So: should you read it? On balance I think "yes" – but I have to temper that by saying, "but not necessarily for fun!"
I did not enjoy the book in the slightest. I found it hard work and intensely distasteful. But the more I think about it, the more I realise that it is a clever piece of literature that deserves to be read and thought about and discussed. I almost wish it was one of those we were given to dissect at school. It is full of strong ideas and subtle ones.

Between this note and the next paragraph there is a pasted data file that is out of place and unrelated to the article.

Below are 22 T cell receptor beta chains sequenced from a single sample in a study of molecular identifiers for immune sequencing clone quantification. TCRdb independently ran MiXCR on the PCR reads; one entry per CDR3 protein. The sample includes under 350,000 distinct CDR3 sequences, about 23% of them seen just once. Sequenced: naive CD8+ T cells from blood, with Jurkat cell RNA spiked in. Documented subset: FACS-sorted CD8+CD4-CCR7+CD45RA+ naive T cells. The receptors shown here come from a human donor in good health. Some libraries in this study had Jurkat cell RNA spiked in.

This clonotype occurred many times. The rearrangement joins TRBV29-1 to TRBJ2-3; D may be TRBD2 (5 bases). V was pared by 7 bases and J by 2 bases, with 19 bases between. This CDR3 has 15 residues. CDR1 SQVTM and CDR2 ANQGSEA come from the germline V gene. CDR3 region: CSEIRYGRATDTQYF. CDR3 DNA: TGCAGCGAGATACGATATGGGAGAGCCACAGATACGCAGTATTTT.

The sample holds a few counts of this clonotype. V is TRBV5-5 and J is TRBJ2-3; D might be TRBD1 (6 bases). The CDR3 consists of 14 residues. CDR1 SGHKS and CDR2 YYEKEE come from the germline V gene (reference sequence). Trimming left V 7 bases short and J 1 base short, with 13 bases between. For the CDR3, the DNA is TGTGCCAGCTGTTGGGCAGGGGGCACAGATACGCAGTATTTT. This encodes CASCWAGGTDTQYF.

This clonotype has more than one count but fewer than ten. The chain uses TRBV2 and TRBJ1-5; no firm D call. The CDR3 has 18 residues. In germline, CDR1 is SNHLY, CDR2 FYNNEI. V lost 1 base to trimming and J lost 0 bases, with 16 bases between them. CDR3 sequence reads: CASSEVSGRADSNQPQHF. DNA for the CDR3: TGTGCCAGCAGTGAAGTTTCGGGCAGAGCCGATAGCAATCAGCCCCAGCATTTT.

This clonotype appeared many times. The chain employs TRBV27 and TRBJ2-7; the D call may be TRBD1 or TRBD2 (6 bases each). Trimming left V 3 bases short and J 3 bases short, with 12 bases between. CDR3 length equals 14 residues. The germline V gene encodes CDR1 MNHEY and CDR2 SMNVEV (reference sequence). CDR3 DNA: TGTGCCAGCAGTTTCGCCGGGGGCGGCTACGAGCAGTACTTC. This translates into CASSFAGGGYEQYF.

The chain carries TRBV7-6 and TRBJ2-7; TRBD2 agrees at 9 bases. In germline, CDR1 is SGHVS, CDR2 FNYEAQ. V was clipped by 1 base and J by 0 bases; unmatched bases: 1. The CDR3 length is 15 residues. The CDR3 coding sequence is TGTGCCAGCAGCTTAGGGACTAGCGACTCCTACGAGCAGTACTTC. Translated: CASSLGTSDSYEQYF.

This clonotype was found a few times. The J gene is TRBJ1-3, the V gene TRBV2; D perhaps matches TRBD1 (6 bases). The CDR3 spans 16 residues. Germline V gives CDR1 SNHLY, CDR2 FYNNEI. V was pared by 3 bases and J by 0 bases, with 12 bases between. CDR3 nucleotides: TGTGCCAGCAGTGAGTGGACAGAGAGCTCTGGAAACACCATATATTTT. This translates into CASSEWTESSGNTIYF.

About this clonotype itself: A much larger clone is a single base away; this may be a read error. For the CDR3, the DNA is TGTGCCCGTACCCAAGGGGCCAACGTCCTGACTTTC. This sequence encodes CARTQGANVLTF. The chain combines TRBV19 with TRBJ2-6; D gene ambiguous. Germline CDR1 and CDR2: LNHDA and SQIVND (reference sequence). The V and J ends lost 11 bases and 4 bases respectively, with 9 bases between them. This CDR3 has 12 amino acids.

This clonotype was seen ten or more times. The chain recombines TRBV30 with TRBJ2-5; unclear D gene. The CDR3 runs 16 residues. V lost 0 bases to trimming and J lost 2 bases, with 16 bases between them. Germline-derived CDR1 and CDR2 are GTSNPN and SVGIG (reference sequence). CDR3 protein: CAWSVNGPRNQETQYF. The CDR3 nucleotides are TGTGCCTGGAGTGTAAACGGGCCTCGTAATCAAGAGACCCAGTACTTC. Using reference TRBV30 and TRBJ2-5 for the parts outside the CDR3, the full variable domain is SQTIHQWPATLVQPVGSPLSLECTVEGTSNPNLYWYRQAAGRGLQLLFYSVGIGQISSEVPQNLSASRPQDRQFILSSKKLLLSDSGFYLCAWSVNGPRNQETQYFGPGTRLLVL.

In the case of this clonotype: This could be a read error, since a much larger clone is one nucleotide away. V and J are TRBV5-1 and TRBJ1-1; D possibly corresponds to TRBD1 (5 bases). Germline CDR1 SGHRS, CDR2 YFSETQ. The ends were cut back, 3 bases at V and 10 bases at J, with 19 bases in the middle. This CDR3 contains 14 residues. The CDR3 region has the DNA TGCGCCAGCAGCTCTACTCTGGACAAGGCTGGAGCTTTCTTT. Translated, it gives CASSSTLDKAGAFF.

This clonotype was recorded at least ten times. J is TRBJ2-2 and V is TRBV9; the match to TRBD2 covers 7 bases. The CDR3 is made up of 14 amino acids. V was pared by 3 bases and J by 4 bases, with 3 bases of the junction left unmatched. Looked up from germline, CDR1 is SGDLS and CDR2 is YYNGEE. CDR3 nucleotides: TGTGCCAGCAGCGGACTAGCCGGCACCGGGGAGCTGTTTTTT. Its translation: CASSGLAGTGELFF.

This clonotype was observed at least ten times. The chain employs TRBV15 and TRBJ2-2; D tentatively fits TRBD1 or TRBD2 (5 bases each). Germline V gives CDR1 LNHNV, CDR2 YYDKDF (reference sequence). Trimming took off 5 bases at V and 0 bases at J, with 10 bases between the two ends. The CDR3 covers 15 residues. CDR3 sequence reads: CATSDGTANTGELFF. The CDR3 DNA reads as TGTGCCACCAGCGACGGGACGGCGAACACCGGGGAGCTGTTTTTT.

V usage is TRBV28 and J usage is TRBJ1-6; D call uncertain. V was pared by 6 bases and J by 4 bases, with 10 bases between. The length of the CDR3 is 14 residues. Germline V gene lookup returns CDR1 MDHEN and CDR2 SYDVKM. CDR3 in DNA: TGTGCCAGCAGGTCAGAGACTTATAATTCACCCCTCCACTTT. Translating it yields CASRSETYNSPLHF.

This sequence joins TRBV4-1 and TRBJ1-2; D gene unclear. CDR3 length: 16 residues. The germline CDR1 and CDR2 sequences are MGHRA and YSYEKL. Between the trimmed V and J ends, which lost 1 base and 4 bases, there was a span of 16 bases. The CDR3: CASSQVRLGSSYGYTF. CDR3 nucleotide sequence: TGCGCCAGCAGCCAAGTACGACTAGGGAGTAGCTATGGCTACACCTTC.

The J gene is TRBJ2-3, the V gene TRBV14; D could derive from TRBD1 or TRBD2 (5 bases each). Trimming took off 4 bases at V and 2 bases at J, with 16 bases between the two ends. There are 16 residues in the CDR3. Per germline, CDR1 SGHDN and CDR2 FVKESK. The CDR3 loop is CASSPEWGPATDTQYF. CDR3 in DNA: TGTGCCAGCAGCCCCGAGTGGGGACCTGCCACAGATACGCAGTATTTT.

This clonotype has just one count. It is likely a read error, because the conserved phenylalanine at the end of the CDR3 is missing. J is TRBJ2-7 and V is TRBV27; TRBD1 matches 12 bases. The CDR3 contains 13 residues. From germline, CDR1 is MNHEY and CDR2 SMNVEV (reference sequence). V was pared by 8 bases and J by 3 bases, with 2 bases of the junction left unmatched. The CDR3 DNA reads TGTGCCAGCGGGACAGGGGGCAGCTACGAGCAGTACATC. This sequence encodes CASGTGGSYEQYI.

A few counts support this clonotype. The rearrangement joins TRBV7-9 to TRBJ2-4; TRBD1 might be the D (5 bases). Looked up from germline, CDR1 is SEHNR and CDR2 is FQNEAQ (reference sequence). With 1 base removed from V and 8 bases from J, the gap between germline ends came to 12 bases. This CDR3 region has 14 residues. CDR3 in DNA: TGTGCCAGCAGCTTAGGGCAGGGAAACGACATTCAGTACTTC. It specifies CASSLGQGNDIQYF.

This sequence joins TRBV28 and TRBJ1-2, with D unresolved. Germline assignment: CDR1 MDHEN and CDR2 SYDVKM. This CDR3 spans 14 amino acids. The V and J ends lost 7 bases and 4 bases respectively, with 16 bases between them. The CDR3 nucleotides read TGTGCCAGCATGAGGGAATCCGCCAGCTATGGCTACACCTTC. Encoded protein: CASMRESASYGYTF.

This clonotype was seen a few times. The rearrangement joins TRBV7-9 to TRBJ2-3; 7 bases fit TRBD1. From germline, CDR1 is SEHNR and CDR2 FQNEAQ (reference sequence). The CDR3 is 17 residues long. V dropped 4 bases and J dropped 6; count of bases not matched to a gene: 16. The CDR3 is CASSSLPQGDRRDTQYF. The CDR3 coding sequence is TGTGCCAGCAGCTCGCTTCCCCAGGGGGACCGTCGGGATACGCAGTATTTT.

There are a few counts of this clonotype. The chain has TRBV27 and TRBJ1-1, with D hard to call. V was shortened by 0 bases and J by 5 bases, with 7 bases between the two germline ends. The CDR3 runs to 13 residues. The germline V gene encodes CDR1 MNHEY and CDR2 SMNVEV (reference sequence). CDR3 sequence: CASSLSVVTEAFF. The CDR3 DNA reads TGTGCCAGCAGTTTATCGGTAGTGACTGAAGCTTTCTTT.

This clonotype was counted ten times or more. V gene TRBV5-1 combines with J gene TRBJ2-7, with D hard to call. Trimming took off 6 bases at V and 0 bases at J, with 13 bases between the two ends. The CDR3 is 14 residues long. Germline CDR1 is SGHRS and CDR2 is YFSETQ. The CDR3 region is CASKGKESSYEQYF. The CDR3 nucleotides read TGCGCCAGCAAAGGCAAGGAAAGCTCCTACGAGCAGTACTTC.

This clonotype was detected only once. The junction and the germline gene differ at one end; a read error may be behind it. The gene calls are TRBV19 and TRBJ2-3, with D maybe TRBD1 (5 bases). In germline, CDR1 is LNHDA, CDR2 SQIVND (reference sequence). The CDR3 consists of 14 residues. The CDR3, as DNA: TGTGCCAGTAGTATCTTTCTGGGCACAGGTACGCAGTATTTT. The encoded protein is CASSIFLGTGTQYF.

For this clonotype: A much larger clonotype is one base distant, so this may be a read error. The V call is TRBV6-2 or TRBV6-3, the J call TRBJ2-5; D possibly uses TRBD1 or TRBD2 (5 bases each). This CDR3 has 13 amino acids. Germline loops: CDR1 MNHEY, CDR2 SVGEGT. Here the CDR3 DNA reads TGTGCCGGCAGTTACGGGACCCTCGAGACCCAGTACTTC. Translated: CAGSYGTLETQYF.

And it is only 140 pages long. You can keep the concentration up for that span.
I'd like to thank the publishers for sending a copy to the Bookbag.
Further reading suggestion: for another classic look at a dystopian future try Do Androids Dream of Electric Sheep? (aka Blade Runner).